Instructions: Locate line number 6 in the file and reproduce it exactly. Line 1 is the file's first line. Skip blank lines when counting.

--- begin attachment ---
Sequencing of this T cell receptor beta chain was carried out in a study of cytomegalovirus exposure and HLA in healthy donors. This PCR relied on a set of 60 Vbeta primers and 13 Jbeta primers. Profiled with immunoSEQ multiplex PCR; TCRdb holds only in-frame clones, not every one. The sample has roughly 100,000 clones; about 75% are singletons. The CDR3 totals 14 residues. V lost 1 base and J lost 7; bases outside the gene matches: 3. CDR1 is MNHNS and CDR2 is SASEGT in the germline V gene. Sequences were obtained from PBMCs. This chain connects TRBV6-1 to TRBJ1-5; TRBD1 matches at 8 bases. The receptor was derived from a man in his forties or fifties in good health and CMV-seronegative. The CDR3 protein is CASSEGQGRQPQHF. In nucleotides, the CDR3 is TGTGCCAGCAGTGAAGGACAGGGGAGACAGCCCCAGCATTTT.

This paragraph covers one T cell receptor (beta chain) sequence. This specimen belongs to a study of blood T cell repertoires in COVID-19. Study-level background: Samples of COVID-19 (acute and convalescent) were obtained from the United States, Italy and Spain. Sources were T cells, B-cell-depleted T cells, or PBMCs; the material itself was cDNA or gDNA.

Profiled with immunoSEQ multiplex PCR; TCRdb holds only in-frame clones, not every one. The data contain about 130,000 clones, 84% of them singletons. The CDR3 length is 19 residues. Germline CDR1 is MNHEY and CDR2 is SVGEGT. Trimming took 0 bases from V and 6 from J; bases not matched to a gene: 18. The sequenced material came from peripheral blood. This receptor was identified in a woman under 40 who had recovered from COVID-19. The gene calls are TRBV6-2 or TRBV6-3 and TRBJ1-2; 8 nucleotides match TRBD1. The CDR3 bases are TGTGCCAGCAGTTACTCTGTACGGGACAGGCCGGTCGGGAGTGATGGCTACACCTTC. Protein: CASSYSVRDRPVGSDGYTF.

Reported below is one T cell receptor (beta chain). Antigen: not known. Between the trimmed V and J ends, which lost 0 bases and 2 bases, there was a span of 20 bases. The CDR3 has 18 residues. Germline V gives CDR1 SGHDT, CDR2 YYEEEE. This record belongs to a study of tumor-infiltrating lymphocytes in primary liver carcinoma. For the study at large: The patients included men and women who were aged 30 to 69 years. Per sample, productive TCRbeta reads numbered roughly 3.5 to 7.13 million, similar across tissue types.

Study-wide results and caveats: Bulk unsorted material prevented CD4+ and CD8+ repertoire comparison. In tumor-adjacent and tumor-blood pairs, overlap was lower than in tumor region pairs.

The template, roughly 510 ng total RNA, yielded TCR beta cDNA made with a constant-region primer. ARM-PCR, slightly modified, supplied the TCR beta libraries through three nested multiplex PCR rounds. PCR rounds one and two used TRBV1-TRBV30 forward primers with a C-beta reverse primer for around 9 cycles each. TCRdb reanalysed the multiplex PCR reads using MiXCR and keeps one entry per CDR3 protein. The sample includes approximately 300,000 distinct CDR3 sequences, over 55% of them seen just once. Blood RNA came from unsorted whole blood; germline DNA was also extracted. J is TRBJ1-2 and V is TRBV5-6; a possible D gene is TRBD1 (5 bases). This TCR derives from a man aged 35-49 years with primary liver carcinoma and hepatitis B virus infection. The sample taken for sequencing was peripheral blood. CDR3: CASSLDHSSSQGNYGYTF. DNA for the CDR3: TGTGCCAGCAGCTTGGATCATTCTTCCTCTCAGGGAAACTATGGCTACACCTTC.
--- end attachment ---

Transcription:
The template, roughly 510 ng total RNA, yielded TCR beta cDNA made with a constant-region primer. ARM-PCR, slightly modified, supplied the TCR beta libraries through three nested multiplex PCR rounds. PCR rounds one and two used TRBV1-TRBV30 forward primers with a C-beta reverse primer for around 9 cycles each. TCRdb reanalysed the multiplex PCR reads using MiXCR and keeps one entry per CDR3 protein. The sample includes approximately 300,000 distinct CDR3 sequences, over 55% of them seen just once. Blood RNA came from unsorted whole blood; germline DNA was also extracted. J is TRBJ1-2 and V is TRBV5-6; a possible D gene is TRBD1 (5 bases). This TCR derives from a man aged 35-49 years with primary liver carcinoma and hepatitis B virus infection. The sample taken for sequencing was peripheral blood. CDR3: CASSLDHSSSQGNYGYTF. DNA for the CDR3: TGTGCCAGCAGCTTGGATCATTCTTCCTCTCAGGGAAACTATGGCTACACCTTC.